While this isn’t the trim I would choose if I were buying (I’d get the hybrid ES 300h, because fuel econzo, know what I’m saying?) my test car made a solid case for itself.
The Ultra Luxury package on this one, which added everything I want for my entry-lux sedan, pushed that up by over ten grand, bringing the as-driven price of the test car to $61,701 (including freight and PDI)
My new favorite PHEV, right here:
We have a saying out here in Edmonton, a pithy witticism of homespun folksy wisdom “What the heck happened to our fall?” because although we do get a very nice autumn, the beauty only lasts a couple of days and then the wind kicks up and blows all the leaves off the trees and everything looks like a backdrop from a Tim Burton movie.
Thus it was, in the final days of October, that I was delighted to head for Ontario, where the trees are still adorned in colors; and also where the testing days for the Canadian Car of the Year are held.
There were a lot of nice vehicles at the CCOTY event (held at Canadian Tire Motorsports Park, formerly called Mosport) but I tell ya, one of my favorites wasn’t an entry in the contest this year – it was this one right here: Toyota’s Prius plugin hybrid.
I had the chance to put some time in a Prime, getting from Pearson airport to the city of Ajax, where the voting journalists make their home for the four days of the event, and commuting to the CTMP site.
Overall, I put about 427 km on the Prius, driving to the site every day; mostly highway kilometers – and this is where a hybrid vehicle saves the day. The Prime will run purely as an electric vehicle for as long as it can (and the Prime has more battery capacity than the regular model Prius) and after it runs out of charge switches to operating as a regular hybrid car, with its gasoline engine in combination with the (dual) electric motors.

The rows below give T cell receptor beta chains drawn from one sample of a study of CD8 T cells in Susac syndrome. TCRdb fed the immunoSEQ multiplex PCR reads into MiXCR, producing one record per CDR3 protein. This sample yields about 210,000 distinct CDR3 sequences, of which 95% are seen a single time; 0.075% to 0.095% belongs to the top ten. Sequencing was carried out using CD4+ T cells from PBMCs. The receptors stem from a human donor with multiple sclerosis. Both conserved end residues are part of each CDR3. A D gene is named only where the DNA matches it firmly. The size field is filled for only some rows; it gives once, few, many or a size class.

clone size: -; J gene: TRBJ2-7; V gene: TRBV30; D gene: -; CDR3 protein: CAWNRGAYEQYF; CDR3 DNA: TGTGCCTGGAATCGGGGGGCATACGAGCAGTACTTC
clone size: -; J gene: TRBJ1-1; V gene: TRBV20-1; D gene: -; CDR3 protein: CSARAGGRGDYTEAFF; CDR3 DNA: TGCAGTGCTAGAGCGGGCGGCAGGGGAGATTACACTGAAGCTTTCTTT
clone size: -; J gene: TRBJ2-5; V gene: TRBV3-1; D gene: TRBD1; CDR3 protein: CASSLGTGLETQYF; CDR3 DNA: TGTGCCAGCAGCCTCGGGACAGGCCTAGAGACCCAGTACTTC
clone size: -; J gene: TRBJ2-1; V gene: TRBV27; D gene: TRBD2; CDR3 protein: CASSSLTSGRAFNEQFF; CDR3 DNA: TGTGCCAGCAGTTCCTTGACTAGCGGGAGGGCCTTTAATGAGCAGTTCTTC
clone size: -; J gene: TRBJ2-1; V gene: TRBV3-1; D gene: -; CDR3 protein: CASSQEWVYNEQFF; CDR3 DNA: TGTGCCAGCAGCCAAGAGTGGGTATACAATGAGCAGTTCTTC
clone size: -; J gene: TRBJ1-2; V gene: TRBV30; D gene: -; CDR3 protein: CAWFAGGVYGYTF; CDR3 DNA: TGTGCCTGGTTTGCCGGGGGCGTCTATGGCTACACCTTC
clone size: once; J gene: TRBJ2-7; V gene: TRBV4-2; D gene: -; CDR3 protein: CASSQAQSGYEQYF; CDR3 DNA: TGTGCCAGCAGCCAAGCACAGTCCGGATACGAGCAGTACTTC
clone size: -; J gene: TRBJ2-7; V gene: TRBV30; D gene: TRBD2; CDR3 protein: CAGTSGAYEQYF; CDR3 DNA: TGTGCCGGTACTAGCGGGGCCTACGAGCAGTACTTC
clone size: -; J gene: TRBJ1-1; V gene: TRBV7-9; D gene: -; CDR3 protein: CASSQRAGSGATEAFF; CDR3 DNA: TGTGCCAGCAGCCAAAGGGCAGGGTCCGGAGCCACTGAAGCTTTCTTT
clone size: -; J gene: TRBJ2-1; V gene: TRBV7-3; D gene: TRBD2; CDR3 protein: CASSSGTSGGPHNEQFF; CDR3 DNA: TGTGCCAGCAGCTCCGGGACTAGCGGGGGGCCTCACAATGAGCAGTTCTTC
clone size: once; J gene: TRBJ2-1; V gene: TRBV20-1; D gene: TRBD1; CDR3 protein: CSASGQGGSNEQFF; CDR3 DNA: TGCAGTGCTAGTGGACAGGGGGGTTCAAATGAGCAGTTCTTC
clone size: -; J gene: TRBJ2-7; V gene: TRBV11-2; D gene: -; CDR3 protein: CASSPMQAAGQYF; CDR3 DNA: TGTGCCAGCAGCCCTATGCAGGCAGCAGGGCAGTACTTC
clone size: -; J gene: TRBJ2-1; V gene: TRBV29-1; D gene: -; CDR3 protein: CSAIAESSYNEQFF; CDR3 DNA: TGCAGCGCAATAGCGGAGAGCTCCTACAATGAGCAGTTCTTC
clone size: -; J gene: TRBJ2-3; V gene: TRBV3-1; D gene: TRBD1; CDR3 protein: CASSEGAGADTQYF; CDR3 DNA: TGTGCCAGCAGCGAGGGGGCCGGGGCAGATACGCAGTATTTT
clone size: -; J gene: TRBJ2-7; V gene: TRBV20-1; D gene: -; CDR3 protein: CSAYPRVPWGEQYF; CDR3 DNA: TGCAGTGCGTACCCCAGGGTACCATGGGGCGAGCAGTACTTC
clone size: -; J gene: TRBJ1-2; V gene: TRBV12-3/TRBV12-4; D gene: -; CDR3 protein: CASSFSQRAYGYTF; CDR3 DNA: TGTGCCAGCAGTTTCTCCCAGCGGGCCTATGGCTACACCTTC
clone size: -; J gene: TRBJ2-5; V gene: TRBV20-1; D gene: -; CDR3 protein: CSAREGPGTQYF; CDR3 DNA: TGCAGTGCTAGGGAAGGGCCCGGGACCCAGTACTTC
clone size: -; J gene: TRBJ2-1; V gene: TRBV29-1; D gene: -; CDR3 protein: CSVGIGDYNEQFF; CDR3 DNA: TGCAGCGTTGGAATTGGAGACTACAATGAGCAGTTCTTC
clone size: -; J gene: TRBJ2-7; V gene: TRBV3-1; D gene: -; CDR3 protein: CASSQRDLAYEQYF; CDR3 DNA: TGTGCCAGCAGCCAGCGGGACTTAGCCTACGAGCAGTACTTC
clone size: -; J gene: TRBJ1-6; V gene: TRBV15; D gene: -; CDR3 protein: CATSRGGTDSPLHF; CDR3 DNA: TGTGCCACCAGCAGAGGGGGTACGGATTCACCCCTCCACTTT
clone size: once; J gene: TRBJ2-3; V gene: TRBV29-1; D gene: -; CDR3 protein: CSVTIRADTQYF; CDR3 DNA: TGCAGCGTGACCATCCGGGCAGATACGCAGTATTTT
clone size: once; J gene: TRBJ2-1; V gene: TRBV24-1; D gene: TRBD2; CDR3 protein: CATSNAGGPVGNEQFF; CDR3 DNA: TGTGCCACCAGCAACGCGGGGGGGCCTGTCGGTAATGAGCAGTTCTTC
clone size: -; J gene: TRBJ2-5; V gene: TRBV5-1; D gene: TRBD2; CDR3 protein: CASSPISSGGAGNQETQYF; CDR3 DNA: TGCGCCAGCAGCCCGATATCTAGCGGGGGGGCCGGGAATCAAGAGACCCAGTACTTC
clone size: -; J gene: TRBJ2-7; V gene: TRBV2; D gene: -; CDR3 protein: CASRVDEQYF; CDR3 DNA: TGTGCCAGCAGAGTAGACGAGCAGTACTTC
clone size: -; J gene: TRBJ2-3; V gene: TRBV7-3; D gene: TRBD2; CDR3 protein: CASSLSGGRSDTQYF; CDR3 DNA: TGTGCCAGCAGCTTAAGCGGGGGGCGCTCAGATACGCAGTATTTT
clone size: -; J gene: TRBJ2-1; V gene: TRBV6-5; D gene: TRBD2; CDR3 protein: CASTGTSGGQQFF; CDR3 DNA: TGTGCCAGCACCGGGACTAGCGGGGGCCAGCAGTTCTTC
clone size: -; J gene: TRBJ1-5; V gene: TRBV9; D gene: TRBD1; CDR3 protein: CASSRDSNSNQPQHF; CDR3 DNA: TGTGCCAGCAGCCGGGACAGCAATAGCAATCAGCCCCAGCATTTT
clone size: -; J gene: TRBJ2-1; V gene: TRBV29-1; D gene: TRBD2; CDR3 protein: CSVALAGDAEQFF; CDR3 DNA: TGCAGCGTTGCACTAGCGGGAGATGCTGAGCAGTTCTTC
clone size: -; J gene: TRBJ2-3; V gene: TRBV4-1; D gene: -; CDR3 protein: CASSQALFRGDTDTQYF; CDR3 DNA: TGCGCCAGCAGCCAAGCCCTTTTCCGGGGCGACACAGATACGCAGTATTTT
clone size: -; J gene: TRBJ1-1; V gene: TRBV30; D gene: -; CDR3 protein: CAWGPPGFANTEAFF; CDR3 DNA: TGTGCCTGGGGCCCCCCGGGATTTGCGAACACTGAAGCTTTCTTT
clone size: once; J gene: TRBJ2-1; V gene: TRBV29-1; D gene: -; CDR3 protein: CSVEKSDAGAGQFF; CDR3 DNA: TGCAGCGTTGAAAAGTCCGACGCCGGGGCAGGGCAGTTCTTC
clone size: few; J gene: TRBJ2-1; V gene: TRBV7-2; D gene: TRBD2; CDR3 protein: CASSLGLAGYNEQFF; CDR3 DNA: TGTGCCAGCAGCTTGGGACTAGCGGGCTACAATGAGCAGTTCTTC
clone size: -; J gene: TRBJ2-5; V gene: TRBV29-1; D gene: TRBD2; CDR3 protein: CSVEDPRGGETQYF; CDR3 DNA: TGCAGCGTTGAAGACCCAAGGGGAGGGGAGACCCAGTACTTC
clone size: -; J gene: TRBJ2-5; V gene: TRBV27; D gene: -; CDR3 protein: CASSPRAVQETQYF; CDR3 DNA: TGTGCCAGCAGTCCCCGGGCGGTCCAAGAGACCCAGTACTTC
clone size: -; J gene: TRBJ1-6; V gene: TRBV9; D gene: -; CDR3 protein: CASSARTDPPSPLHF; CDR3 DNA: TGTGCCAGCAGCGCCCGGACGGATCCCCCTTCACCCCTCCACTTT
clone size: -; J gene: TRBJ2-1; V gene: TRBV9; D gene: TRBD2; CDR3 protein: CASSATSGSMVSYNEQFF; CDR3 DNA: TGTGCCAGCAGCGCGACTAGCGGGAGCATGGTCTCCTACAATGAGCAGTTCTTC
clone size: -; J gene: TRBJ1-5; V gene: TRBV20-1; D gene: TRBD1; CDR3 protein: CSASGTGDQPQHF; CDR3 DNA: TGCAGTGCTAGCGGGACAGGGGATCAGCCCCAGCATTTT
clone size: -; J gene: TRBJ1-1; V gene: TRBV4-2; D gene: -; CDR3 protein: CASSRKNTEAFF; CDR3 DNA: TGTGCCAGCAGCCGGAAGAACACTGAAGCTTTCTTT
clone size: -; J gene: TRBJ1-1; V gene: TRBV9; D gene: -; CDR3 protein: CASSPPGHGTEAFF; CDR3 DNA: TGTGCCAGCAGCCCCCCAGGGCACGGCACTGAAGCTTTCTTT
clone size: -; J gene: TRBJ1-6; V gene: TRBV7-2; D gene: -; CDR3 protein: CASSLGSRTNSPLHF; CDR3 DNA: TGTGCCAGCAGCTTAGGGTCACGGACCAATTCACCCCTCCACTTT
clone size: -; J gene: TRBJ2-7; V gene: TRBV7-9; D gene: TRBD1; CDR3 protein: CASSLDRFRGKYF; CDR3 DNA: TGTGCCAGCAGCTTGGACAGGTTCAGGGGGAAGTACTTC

The basics are this: the Prime employs a 1.8L gasoline powerplant, which combined with the electric motors yields a net output of 121 horsepower. It’s a front-wheel drive four seater (2+2 configuration) with a CVT transmission, all rolled up in a compact, hatchback body that sports a little more style than the regular Prius.
While the horsepower numbers don’t sound impressive, I never found the car let me down. It handled merging and passing on the highways without causing me a lot of angst or apprehension, and at one point I managed to fit four full-sized adults into it without anyone feeling cramped.
The car is comfortable enough in the driver’s position, with ample overhead space – oh, and hey! – heated seats and a heated steering wheel make for a welcoming environment on cold mornings.
My test car, in a trim level they call Prime Upgrade with an additional Technology package option, gave it a full-featured suite of electronic conveniences with an upgraded audio system and a heads-up display that projected all the pertinent information.
Prime models also get a bigger information screen on the center stack, and satellite navigation system (which is a lifesaver for people like me, I don’t know the area around Toronto/Ajax well at all). Indeed, without the nav system I would probably still be driving up and down the 401).
As for the economy case, even though I was mostly operating in hybrid mode (the fully electric range got used up fairly quickly during highway driving, and the Prime will automatically switch to using the gas engine), I still ended with fuel consumption of only 3.9L/100 km, which actually beats the stated FE number from NRCanada.
When I was just running short distances around Ajax, my fuel consumption was zero, as long I kept it charged; and the hotel I was at (a Garden Inn) provided a bank of Level 2 chargers for guests; which would fully recharge the battery pack in about two-and-a-half hours.
Prime is the only member of the Prius family I hadn’t driven before (or it was, anyway, if you’re following the action from the LA auto, you’ve seen the company introduce and AWD version of the car) and has made itself my personal favorite.
The one seen here, with its Tech package option, came to $38,570